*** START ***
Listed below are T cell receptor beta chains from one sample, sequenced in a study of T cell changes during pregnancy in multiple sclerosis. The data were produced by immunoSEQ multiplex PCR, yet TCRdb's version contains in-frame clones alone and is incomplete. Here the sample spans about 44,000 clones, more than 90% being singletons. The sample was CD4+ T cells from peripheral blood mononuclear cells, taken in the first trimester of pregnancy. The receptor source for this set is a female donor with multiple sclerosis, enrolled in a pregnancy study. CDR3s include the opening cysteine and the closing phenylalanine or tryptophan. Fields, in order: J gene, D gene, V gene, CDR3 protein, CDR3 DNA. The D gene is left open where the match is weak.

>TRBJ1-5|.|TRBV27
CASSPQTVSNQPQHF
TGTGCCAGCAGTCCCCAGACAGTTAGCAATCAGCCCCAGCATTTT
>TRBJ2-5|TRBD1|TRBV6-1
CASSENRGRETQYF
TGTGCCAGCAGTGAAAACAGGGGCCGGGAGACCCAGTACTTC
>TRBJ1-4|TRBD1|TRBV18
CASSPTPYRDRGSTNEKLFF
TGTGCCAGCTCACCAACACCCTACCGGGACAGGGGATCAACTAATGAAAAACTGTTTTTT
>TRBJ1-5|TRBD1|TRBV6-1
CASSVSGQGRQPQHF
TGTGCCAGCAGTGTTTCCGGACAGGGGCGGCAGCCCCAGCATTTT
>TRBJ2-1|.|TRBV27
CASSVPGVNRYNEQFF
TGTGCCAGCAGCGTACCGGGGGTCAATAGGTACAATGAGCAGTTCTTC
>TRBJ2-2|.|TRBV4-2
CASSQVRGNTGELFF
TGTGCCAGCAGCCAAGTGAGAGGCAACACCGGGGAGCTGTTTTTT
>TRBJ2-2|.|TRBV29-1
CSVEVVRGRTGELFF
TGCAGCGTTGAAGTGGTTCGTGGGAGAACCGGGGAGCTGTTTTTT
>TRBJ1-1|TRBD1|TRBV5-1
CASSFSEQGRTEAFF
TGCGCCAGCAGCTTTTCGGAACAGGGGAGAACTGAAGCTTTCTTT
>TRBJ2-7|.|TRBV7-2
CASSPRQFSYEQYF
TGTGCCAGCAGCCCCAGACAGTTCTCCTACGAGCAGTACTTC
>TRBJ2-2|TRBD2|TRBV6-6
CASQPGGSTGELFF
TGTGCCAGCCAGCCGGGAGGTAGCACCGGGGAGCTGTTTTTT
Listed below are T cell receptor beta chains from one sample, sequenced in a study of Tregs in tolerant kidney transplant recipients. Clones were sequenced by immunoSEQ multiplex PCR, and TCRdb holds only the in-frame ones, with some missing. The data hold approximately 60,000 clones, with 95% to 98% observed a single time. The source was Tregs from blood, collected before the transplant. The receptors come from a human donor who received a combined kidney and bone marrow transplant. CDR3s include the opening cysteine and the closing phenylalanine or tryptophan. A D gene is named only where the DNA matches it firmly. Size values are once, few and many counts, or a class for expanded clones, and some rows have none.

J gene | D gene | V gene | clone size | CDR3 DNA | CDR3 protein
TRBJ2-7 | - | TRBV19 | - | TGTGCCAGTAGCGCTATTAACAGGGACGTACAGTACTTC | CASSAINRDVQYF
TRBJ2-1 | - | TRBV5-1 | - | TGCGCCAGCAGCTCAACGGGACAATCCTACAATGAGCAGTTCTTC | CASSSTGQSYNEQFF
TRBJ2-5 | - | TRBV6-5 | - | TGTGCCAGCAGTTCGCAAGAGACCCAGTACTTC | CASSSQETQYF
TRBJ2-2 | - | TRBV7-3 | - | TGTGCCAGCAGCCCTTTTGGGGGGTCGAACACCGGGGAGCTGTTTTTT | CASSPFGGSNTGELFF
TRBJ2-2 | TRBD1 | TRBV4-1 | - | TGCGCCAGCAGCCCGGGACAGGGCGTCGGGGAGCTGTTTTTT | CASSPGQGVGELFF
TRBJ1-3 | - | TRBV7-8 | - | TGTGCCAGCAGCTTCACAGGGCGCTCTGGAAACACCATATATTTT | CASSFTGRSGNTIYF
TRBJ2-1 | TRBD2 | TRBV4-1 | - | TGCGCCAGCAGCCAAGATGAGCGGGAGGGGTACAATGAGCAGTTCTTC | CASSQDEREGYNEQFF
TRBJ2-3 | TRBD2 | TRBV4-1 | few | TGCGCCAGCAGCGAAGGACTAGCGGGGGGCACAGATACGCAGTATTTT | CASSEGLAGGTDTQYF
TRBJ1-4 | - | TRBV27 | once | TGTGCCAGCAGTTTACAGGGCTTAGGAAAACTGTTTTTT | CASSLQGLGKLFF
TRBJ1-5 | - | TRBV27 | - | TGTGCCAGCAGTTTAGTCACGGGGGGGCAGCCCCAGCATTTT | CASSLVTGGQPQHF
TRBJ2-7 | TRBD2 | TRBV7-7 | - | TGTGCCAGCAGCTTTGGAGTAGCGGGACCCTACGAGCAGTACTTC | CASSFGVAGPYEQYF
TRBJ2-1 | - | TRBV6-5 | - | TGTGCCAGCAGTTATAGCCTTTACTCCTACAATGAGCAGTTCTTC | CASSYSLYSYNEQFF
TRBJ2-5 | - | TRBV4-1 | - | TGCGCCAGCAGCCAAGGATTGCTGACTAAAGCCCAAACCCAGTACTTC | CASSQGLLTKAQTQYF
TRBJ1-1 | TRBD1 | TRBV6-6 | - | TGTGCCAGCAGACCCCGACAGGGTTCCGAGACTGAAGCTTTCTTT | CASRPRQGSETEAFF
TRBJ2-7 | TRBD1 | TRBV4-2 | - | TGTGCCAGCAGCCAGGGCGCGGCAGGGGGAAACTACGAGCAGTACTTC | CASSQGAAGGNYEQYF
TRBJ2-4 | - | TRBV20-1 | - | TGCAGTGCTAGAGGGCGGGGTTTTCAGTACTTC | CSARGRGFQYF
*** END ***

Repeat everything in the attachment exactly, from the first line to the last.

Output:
Listed below are T cell receptor beta chains from one sample, sequenced in a study of T cell changes during pregnancy in multiple sclerosis. The data were produced by immunoSEQ multiplex PCR, yet TCRdb's version contains in-frame clones alone and is incomplete. Here the sample spans about 44,000 clones, more than 90% being singletons. The sample was CD4+ T cells from peripheral blood mononuclear cells, taken in the first trimester of pregnancy. The receptor source for this set is a female donor with multiple sclerosis, enrolled in a pregnancy study. CDR3s include the opening cysteine and the closing phenylalanine or tryptophan. Fields, in order: J gene, D gene, V gene, CDR3 protein, CDR3 DNA. The D gene is left open where the match is weak.

>TRBJ1-5|.|TRBV27
CASSPQTVSNQPQHF
TGTGCCAGCAGTCCCCAGACAGTTAGCAATCAGCCCCAGCATTTT
>TRBJ2-5|TRBD1|TRBV6-1
CASSENRGRETQYF
TGTGCCAGCAGTGAAAACAGGGGCCGGGAGACCCAGTACTTC
>TRBJ1-4|TRBD1|TRBV18
CASSPTPYRDRGSTNEKLFF
TGTGCCAGCTCACCAACACCCTACCGGGACAGGGGATCAACTAATGAAAAACTGTTTTTT
>TRBJ1-5|TRBD1|TRBV6-1
CASSVSGQGRQPQHF
TGTGCCAGCAGTGTTTCCGGACAGGGGCGGCAGCCCCAGCATTTT
>TRBJ2-1|.|TRBV27
CASSVPGVNRYNEQFF
TGTGCCAGCAGCGTACCGGGGGTCAATAGGTACAATGAGCAGTTCTTC
>TRBJ2-2|.|TRBV4-2
CASSQVRGNTGELFF
TGTGCCAGCAGCCAAGTGAGAGGCAACACCGGGGAGCTGTTTTTT
>TRBJ2-2|.|TRBV29-1
CSVEVVRGRTGELFF
TGCAGCGTTGAAGTGGTTCGTGGGAGAACCGGGGAGCTGTTTTTT
>TRBJ1-1|TRBD1|TRBV5-1
CASSFSEQGRTEAFF
TGCGCCAGCAGCTTTTCGGAACAGGGGAGAACTGAAGCTTTCTTT
>TRBJ2-7|.|TRBV7-2
CASSPRQFSYEQYF
TGTGCCAGCAGCCCCAGACAGTTCTCCTACGAGCAGTACTTC
>TRBJ2-2|TRBD2|TRBV6-6
CASQPGGSTGELFF
TGTGCCAGCCAGCCGGGAGGTAGCACCGGGGAGCTGTTTTTT
Listed below are T cell receptor beta chains from one sample, sequenced in a study of Tregs in tolerant kidney transplant recipients. Clones were sequenced by immunoSEQ multiplex PCR, and TCRdb holds only the in-frame ones, with some missing. The data hold approximately 60,000 clones, with 95% to 98% observed a single time. The source was Tregs from blood, collected before the transplant. The receptors come from a human donor who received a combined kidney and bone marrow transplant. CDR3s include the opening cysteine and the closing phenylalanine or tryptophan. A D gene is named only where the DNA matches it firmly. Size values are once, few and many counts, or a class for expanded clones, and some rows have none.

J gene | D gene | V gene | clone size | CDR3 DNA | CDR3 protein
TRBJ2-7 | - | TRBV19 | - | TGTGCCAGTAGCGCTATTAACAGGGACGTACAGTACTTC | CASSAINRDVQYF
TRBJ2-1 | - | TRBV5-1 | - | TGCGCCAGCAGCTCAACGGGACAATCCTACAATGAGCAGTTCTTC | CASSSTGQSYNEQFF
TRBJ2-5 | - | TRBV6-5 | - | TGTGCCAGCAGTTCGCAAGAGACCCAGTACTTC | CASSSQETQYF
TRBJ2-2 | - | TRBV7-3 | - | TGTGCCAGCAGCCCTTTTGGGGGGTCGAACACCGGGGAGCTGTTTTTT | CASSPFGGSNTGELFF
TRBJ2-2 | TRBD1 | TRBV4-1 | - | TGCGCCAGCAGCCCGGGACAGGGCGTCGGGGAGCTGTTTTTT | CASSPGQGVGELFF
TRBJ1-3 | - | TRBV7-8 | - | TGTGCCAGCAGCTTCACAGGGCGCTCTGGAAACACCATATATTTT | CASSFTGRSGNTIYF
TRBJ2-1 | TRBD2 | TRBV4-1 | - | TGCGCCAGCAGCCAAGATGAGCGGGAGGGGTACAATGAGCAGTTCTTC | CASSQDEREGYNEQFF
TRBJ2-3 | TRBD2 | TRBV4-1 | few | TGCGCCAGCAGCGAAGGACTAGCGGGGGGCACAGATACGCAGTATTTT | CASSEGLAGGTDTQYF
TRBJ1-4 | - | TRBV27 | once | TGTGCCAGCAGTTTACAGGGCTTAGGAAAACTGTTTTTT | CASSLQGLGKLFF
TRBJ1-5 | - | TRBV27 | - | TGTGCCAGCAGTTTAGTCACGGGGGGGCAGCCCCAGCATTTT | CASSLVTGGQPQHF
TRBJ2-7 | TRBD2 | TRBV7-7 | - | TGTGCCAGCAGCTTTGGAGTAGCGGGACCCTACGAGCAGTACTTC | CASSFGVAGPYEQYF
TRBJ2-1 | - | TRBV6-5 | - | TGTGCCAGCAGTTATAGCCTTTACTCCTACAATGAGCAGTTCTTC | CASSYSLYSYNEQFF
TRBJ2-5 | - | TRBV4-1 | - | TGCGCCAGCAGCCAAGGATTGCTGACTAAAGCCCAAACCCAGTACTTC | CASSQGLLTKAQTQYF
TRBJ1-1 | TRBD1 | TRBV6-6 | - | TGTGCCAGCAGACCCCGACAGGGTTCCGAGACTGAAGCTTTCTTT | CASRPRQGSETEAFF
TRBJ2-7 | TRBD1 | TRBV4-2 | - | TGTGCCAGCAGCCAGGGCGCGGCAGGGGGAAACTACGAGCAGTACTTC | CASSQGAAGGNYEQYF
TRBJ2-4 | - | TRBV20-1 | - | TGCAGTGCTAGAGGGCGGGGTTTTCAGTACTTC | CSARGRGFQYF